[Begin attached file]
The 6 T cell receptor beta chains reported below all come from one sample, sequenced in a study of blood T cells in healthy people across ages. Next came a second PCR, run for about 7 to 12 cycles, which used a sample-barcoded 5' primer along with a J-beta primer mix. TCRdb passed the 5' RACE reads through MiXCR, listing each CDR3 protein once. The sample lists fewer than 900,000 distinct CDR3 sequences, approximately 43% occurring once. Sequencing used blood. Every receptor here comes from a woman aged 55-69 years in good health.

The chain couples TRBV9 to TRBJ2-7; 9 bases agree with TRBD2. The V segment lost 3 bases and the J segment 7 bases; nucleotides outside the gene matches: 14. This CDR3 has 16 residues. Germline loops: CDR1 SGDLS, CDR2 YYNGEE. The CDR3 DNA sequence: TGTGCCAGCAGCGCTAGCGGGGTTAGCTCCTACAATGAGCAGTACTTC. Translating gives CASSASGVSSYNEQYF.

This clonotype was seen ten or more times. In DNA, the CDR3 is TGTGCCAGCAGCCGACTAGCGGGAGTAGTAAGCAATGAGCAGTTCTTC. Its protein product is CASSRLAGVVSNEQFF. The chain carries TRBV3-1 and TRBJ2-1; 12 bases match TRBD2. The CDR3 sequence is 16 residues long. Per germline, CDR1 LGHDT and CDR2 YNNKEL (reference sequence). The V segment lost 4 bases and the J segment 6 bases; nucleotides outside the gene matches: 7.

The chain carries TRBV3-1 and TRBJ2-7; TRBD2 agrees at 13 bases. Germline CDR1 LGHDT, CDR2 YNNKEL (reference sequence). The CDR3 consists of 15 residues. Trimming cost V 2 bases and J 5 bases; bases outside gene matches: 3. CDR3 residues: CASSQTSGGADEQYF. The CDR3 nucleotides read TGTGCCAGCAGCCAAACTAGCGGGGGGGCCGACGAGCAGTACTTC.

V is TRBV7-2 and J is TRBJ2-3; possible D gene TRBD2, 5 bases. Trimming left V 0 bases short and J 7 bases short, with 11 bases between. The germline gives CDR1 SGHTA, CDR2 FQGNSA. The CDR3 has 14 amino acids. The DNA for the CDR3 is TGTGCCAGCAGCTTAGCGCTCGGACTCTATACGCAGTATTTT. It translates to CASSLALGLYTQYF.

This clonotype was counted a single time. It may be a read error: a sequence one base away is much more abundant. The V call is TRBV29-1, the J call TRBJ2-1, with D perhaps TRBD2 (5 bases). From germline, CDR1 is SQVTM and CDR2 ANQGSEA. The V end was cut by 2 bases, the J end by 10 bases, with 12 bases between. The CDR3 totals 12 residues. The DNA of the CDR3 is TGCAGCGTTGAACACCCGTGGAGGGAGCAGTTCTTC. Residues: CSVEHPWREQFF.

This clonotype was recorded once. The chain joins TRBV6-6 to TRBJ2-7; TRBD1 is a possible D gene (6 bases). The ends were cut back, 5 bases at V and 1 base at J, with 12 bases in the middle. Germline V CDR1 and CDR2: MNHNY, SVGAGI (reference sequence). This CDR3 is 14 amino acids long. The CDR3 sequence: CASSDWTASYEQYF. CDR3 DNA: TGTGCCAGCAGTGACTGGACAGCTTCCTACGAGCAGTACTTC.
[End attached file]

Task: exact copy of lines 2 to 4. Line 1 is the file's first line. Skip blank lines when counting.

The chain couples TRBV9 to TRBJ2-7; 9 bases agree with TRBD2. The V segment lost 3 bases and the J segment 7 bases; nucleotides outside the gene matches: 14. This CDR3 has 16 residues. Germline loops: CDR1 SGDLS, CDR2 YYNGEE. The CDR3 DNA sequence: TGTGCCAGCAGCGCTAGCGGGGTTAGCTCCTACAATGAGCAGTACTTC. Translating gives CASSASGVSSYNEQYF.

This clonotype was seen ten or more times. In DNA, the CDR3 is TGTGCCAGCAGCCGACTAGCGGGAGTAGTAAGCAATGAGCAGTTCTTC. Its protein product is CASSRLAGVVSNEQFF. The chain carries TRBV3-1 and TRBJ2-1; 12 bases match TRBD2. The CDR3 sequence is 16 residues long. Per germline, CDR1 LGHDT and CDR2 YNNKEL (reference sequence). The V segment lost 4 bases and the J segment 6 bases; nucleotides outside the gene matches: 7.

The chain carries TRBV3-1 and TRBJ2-7; TRBD2 agrees at 13 bases. Germline CDR1 LGHDT, CDR2 YNNKEL (reference sequence). The CDR3 consists of 15 residues. Trimming cost V 2 bases and J 5 bases; bases outside gene matches: 3. CDR3 residues: CASSQTSGGADEQYF. The CDR3 nucleotides read TGTGCCAGCAGCCAAACTAGCGGGGGGGCCGACGAGCAGTACTTC.